The third week was devoted to differentiation. I motivated the derivative briefly with it being a concept that captures the ideas of
- rates of changes
- linearization (tangent lines)
- finding local max and min
Then we dug into the definition and the derivatives of the elementary functions and the rules of differentiation. All this is of course standard stuff, very technical and mechanical, a kind of drudgery that has to be done. I proved (at a level that ought to be convincing to the audience) some of the rules:
- Derivatives of small natural number powers of x. The students then did “square-root of x” and “1 over x” as part of the weeks guiding problem(s). Hand-waving took care of general power functions.
- I differentiated exponential functions b^x, doing the crucial limit in Matlab on the OH-projector. It is nice to see the limit approach 1 as you chose b = 3, 2.7, 2.71, 2,718 et cetera. Real nice – this went down well I think.
- I also did the natural logarithm.
- Once again I learned the bitter lesson that arguments for the Leibniz rule, an in particular the chain rule, are hard to get across. Suddenly there is an explosion of formalism, and this even though I shaved off a lot of hair. Well, hard to get across, but not impossible. I think I see how to do it in a clear way next time around.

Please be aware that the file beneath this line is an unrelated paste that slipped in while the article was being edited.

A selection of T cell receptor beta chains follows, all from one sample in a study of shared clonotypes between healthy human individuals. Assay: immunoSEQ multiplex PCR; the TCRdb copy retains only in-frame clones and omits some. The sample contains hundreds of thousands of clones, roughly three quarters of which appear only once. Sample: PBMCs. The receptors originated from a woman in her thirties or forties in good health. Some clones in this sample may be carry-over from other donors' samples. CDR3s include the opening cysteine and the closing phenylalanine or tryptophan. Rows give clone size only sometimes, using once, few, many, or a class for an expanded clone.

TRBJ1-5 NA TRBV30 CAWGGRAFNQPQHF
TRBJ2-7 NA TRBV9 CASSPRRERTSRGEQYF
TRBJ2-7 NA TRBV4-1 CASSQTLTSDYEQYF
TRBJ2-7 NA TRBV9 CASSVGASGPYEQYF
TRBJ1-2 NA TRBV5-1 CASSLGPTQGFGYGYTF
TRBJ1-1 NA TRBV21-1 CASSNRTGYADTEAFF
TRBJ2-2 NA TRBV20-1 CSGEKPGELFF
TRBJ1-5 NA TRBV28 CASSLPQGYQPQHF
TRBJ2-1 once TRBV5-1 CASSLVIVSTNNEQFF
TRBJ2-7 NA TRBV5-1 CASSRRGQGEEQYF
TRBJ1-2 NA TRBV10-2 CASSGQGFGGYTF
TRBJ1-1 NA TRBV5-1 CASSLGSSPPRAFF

So it was a week of quietly working along. More importantly though, I realize that I’m actually teaching in a different way now, after my trip to the US. It was in the making before – I mean, I did go there for a reason – but quite a few things that I’ve been thinking off for the last few years or so, came into sharper focus. I will devote the next post to that.
BTW, working with a naive theory (common sense) of limits works well for a course like this. It saves a lot of time. The cases where it breaks down has to be dealt with as they occur.